Then each group chose whether they wanted to learn their risk.

In the group asked to examine their motives, only 28 percent chose to avoid learning their risk. In the other group, 55 percent did not want the information. The contemplation group, prompted to consider more carefully their own reasoning, had been led to take a slower, cooler approach.

Researchers tried a different experiment. They gave a presentation about a made-up disease called thioamine acetlyase (TAA) that, they said, led to early death and afflicted 20 percent of college students, though it could be treated by taking a daily pill. (The fictitious TAA has been used in behavioral  studies since 1986.)

Once again, the contemplation group listed reasons for and against learning their risk, while the control group simply gave eight facts they had learned about the disease. Contemplation had a similar effect: afterward, only 20 percent of the subjects chose to avoid learning more about their personal risk, compared with 53 percent of the controls.

But when, in a separate experiment, the researchers presented TAA to other subjects, this time describing it as an untreatable illness, contemplation had no effect: the percentage of subjects who were willing to be tested did not budge.

“There are times when information-avoidance doesn’t get reduced because of contemplation,” Ms. Howell said. “When a disease is incurable, people may think that the benefit of knowing doesn’t outweigh the cost of not knowing.”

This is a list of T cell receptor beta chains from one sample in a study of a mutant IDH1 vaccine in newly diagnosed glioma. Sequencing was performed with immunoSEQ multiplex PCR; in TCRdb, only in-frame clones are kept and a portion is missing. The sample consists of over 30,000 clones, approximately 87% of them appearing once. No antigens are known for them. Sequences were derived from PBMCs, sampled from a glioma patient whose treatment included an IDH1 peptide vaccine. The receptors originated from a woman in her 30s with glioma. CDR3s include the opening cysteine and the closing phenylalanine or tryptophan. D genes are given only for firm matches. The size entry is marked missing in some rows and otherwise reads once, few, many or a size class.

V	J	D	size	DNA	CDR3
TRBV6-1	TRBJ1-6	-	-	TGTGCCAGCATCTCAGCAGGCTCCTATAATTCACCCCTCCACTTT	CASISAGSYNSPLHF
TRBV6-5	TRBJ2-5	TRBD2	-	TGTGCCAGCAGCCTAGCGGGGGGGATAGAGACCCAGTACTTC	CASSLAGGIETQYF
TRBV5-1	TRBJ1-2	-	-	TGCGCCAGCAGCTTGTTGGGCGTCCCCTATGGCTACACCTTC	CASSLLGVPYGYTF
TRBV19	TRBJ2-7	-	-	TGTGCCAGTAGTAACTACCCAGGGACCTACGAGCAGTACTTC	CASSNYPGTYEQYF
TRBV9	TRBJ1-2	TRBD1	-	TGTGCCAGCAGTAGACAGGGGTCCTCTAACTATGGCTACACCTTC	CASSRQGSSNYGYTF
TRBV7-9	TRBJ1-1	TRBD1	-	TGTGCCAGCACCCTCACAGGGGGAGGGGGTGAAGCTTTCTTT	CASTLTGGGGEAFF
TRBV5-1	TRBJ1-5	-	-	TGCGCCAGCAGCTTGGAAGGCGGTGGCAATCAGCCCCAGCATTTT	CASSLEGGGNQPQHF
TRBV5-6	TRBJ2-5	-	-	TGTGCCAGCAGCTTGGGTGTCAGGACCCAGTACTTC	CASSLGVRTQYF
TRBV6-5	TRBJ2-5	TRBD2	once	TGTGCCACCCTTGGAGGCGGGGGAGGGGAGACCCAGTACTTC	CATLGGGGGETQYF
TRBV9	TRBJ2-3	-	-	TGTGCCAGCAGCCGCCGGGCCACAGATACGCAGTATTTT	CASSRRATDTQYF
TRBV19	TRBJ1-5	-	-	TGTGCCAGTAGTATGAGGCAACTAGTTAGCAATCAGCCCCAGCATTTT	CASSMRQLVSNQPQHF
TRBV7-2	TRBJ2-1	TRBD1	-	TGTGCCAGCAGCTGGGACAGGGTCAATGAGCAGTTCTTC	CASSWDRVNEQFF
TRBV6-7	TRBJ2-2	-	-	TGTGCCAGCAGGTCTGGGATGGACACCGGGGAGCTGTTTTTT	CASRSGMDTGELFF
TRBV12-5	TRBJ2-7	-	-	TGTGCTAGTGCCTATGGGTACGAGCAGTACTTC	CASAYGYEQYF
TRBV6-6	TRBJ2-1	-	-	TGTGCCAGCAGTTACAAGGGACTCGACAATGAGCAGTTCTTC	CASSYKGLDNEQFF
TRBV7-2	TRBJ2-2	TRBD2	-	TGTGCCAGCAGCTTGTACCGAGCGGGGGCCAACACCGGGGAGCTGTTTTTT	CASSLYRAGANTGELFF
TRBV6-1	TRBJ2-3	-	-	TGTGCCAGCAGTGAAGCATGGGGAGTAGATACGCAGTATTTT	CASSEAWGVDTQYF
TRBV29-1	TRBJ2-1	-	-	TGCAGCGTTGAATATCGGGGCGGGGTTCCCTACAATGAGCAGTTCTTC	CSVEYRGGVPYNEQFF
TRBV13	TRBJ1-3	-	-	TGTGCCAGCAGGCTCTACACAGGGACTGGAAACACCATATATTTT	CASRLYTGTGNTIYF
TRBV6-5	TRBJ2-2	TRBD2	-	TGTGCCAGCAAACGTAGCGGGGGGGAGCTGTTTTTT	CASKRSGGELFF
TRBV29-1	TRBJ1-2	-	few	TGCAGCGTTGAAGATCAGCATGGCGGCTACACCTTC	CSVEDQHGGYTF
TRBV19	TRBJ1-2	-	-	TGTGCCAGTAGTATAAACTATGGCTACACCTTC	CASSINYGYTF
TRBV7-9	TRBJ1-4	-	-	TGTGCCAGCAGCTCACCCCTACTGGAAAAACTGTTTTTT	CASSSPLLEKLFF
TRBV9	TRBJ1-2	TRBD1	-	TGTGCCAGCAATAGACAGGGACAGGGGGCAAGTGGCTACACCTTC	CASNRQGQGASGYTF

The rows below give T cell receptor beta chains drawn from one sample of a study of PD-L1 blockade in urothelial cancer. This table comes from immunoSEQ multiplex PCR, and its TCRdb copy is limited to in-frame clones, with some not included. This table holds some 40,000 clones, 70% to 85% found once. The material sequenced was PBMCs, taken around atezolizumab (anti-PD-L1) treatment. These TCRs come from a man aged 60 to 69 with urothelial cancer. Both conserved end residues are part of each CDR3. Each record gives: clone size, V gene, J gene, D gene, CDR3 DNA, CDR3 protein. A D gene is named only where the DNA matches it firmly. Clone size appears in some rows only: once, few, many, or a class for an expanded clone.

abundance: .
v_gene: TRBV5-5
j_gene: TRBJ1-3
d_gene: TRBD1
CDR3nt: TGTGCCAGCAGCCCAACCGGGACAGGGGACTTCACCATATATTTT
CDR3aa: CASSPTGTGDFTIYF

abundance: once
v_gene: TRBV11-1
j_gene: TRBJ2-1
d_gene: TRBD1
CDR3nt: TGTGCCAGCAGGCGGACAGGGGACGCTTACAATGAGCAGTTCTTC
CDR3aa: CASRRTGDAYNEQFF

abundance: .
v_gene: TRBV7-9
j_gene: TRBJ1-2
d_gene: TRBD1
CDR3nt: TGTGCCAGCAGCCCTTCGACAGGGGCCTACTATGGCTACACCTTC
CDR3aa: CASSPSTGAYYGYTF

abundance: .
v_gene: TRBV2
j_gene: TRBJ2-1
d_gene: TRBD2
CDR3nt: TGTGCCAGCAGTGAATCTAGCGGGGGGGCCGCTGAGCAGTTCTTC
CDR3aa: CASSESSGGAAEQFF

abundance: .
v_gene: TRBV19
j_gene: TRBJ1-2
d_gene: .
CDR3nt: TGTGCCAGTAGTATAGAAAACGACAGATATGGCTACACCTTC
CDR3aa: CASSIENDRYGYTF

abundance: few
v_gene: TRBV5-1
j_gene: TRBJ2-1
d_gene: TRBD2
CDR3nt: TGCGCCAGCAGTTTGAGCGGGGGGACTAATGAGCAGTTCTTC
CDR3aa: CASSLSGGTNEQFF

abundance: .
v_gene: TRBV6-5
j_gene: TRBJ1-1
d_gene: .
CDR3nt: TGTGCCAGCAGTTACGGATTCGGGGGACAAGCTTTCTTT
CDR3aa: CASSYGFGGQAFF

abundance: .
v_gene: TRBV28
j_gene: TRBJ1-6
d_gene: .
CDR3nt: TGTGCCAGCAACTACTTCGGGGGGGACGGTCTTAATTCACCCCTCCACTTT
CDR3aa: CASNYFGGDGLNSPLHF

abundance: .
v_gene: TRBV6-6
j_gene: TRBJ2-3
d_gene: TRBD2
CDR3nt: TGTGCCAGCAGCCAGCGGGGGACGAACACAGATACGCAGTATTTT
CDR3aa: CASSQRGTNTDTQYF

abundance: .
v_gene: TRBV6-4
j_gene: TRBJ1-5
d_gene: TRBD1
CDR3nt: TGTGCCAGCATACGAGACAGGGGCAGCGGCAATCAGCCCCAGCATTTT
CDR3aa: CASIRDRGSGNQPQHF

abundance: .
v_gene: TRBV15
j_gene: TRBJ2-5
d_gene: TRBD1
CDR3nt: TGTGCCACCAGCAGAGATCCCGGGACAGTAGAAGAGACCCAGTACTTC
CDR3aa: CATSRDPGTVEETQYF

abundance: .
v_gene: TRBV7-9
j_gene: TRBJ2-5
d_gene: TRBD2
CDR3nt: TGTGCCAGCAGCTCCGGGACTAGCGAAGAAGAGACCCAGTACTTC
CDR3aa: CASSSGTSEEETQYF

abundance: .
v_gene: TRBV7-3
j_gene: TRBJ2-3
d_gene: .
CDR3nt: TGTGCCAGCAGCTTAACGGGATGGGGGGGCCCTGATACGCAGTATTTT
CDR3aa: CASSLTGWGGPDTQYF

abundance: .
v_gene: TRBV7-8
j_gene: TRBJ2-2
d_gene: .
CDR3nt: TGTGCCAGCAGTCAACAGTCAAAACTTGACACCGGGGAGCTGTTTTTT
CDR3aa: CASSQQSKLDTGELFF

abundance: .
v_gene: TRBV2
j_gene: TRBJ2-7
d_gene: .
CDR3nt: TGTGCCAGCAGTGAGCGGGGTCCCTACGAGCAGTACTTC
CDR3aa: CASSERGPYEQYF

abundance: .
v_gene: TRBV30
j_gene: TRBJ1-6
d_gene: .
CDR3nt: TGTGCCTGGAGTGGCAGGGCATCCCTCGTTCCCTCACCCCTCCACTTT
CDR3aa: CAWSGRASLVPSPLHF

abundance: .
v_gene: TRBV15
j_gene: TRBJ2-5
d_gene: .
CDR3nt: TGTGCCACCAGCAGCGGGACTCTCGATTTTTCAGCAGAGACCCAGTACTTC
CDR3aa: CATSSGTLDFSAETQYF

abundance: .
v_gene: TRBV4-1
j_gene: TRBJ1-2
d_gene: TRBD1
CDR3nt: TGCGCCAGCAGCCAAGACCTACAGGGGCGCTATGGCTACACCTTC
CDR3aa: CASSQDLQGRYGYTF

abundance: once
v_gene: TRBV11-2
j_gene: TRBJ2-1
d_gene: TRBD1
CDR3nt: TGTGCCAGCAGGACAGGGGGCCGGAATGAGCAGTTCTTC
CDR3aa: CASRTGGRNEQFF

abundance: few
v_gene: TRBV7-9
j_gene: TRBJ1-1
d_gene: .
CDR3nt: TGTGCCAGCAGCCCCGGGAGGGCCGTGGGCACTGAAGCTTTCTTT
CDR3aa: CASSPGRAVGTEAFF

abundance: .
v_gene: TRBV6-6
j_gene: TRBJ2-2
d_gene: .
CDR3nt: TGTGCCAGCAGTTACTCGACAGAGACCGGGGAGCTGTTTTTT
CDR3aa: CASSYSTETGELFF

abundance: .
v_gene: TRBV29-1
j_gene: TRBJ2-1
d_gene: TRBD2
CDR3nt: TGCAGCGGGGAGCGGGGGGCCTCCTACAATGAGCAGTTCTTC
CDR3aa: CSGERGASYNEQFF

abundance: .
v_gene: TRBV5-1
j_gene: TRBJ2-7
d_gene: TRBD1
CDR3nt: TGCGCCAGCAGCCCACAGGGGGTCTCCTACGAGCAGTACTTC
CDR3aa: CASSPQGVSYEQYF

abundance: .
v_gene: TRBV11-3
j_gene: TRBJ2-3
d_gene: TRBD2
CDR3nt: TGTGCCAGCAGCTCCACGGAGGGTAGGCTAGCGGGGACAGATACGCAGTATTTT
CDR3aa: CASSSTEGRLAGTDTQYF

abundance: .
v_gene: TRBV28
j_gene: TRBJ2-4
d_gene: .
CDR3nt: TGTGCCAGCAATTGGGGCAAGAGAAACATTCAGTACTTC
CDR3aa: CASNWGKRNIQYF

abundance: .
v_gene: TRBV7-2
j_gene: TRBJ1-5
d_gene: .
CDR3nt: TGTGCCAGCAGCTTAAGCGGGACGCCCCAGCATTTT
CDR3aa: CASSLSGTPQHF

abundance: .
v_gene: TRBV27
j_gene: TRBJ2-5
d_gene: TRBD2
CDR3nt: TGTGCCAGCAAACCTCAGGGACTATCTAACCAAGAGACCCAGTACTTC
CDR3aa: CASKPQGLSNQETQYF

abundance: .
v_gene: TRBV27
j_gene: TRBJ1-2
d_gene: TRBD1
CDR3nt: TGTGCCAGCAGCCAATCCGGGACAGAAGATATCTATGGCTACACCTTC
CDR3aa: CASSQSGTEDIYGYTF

Many serious illnesses, however, can be managed or averted with early detection. The experiments showed that when people had the opportunity to slow down and contemplate their fears, they often were more likely to move past their initial terrors and see that critical health information could be not just frightening, but empowering.

Amy McQueen, a social psychologist and assistant professor in the School of Medicine at Washington University in St. Louis who specializes in health behavior research, said that to combat fear and uncertainty associated with screening for life-threatening illnesses like cancer, many people say to themselves, “ ‘I feel fine, I don’t want to buy into the hype that I have to do all these tests.’ The tests threaten their equilibrium and identity.”

But, Dr. McQueen said, “if we could prime people” with approaches like contemplation, giving them the chance to slow down and think things through, they might be more willing to risk learning valuable information in a timely fashion. “It makes practical sense,” she said.

The intervention studied by the Florida researchers, she noted, occurs at the beginning of a series of health care decisions that patients must make: getting tested, learning results, changing behavior that might affect the outcome of an illness.

Dr. Back, the oncologist, said motivating patients at every step was a challenge. “How do we incentivize people in service of their health that doesn’t have a short-term pay-off but has a long-term pay-off?”

The contemplation interventions worked in a research setting. But would such exercises, or similar conversations, translate in a real clinic?

He felt that the Florida model pointed the way for individual practitioners to do exactly that. “We need to help people sit with the scary things in ways that will help them make really good decisions,” he said.